For days this past June and July, a thick haze of smoke had blanketed the East Coast of the United States. The smoke has traveled thousands of miles from Canada, where wildfires were raging across Quebec and Ottawa, with more than 9.3 million acres burned.
Wildfire smoke contains fine particulate matter, measuring at 2.5 µ or less in diameter (or PM2.5)—the smallest particles that pose the highest risk to health.1 When inhaled, these particles can penetrate lung tissue and enter the bloodstream, exacerbating respiratory conditions and causing a litany of long-term health problems.2
Air quality warnings had been put in place from New England to Georgia and as far west as Chicago, Illinois.1 These warnings urged caution for members of “sensitive groups,” including children, older adults, immunocompromised individuals, as well as those living with asthma, chronic obstructive pulmonary disorder, or other pulmonary diseases.3 On Twitter, the National Weather Service shared a graphic outlining the symptoms of exposure to air pollutants, including headaches, difficulty breathing, chest pains, asthma attacks, fatigue, increased coughing, and irritated eyes, sinuses, and throats.
“If you can see or smell smoke, know that you’re being exposed,” William Barrett, national senior director of clean air advocacy at the American Lung Association, told CNN.1 “It’s important that you do everything you can to remain indoors during those high pollution episodes, and it’s really important to keep an eye on your health or any development of symptoms.”
Resources from the American Lung Association include a wildfire safety fact sheet,4,5 which pediatricians can share with concerned patients to be prepared for future events like this—a sobering reality as we experience record-breaking heat throughout the United States this summer, which experts say is a part of climate change activity. In addition to staying aware of local air quality through tools like airnow.gov, pediatric health care providers should counsel patients to stay indoors and use clean air rooms when possible. Air conditioners set to recirculate will keep from pulling outside air in, and devices that contain high efficiency particulate air filters will provide added protection.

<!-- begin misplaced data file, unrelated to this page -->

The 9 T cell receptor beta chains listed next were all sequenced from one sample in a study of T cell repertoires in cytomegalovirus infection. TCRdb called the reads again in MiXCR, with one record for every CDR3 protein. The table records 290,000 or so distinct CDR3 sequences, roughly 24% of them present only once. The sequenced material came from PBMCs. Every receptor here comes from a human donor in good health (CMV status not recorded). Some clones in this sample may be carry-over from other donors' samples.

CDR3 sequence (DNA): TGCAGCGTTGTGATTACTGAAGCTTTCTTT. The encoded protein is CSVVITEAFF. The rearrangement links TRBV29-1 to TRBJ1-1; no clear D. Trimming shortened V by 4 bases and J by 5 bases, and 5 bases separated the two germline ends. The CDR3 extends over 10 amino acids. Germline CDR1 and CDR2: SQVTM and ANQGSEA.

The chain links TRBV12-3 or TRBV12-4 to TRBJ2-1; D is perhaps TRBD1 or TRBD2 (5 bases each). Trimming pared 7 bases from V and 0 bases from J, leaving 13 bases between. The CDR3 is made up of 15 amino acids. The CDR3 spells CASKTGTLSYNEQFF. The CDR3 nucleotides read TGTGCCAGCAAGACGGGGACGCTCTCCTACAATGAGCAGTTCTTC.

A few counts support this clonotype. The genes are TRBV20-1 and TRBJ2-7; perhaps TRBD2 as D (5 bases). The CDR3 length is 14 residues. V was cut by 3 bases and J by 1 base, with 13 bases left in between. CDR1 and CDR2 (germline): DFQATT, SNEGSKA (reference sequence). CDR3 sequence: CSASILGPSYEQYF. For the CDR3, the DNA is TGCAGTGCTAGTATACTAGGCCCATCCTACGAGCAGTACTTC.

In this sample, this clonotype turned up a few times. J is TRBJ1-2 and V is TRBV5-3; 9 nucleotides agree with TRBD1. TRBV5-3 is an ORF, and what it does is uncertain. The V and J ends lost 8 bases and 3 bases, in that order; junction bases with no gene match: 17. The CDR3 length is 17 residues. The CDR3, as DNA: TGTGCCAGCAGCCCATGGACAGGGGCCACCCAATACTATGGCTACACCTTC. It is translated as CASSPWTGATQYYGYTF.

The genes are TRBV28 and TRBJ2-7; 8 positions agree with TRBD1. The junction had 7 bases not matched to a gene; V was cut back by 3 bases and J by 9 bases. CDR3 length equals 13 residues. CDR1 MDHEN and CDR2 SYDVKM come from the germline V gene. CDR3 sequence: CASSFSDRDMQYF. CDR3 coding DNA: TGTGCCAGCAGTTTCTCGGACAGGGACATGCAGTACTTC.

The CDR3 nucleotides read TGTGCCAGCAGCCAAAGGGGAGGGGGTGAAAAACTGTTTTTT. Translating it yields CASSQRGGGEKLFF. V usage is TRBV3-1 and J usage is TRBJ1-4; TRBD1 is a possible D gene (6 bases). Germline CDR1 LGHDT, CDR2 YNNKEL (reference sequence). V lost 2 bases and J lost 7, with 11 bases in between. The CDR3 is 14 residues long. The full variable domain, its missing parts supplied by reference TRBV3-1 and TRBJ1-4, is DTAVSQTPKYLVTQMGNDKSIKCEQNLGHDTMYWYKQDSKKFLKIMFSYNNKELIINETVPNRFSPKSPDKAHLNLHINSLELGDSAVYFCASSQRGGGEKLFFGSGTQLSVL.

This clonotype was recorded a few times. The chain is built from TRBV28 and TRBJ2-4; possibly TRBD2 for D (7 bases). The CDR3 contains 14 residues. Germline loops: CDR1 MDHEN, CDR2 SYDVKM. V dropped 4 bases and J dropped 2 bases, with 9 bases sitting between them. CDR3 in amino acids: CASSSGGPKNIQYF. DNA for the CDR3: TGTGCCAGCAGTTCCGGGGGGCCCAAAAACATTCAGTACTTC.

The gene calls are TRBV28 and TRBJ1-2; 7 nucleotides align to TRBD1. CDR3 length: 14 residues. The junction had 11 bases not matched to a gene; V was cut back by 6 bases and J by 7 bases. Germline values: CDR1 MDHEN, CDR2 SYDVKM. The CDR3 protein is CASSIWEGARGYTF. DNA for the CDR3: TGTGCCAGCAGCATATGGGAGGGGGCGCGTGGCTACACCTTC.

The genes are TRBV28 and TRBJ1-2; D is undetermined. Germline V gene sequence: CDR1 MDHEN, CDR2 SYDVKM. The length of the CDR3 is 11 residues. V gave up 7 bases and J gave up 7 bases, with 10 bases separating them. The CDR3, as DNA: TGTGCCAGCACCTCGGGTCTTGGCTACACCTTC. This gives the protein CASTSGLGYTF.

Cloth masks, such as those used to prevent the spread of COVID-19, may not provide much protection from smoke, as they will not filter PM2.5 particles. Although N95 masks are more suited to the task, they are difficult for individuals living with lung disease to use. Patients with lung disease should consult with their health care provider before using an N95 mask.
Individuals living with any kind of respiratory disorder should be directed to check in with their health care provider regarding any potential changes in medications that may need to be made in response to smoky conditions. Patients on oxygen should also consult with their health care provider before making any adjustments to their oxygen levels.
- Van Dam D, Ramirez R. New York City’s air pollution among the world’s worst as Canada wildfire smoke shrouds Northeast. CNN. Updated June 7, 2023. Accessed June 7, 2023. https://www.cnn.com/2023/06/06/us/new-york-air-pollution-canada-wildfires-climate/index.html
- Particulate matter (PM) basics. US Environmental Protection Agency. Accessed June 7, 2023. https://www.epa.gov/pm-pollution/particulate-matter-pm-basics
- McCormack K. Why is it so smoky outside? Canada wildfires lead to air-quality alerts in Northeastern US. AP National News. June 6, 2023. Accessed July 17, 2023. abc17news.com/news/2023/06/06/why-is-it-so-smoky-outside-canada-wildfires-lead-to-air-quality-alerts-in-northeastern-us/
- Wildfires. American Lung Association. Accessed June 7, 2023. https://www.lung.org/clean-air/emergencies-and-natural-disasters/wildfires
- Protect your health during wildfires. American Lung Association. June 7, 2023. https://www.lung.org/getmedia/695663e2-bdb8-4a61-9322-02657f530b99/Protect-Your-Health-During-Wildfires-5-29-2020-(1).pdf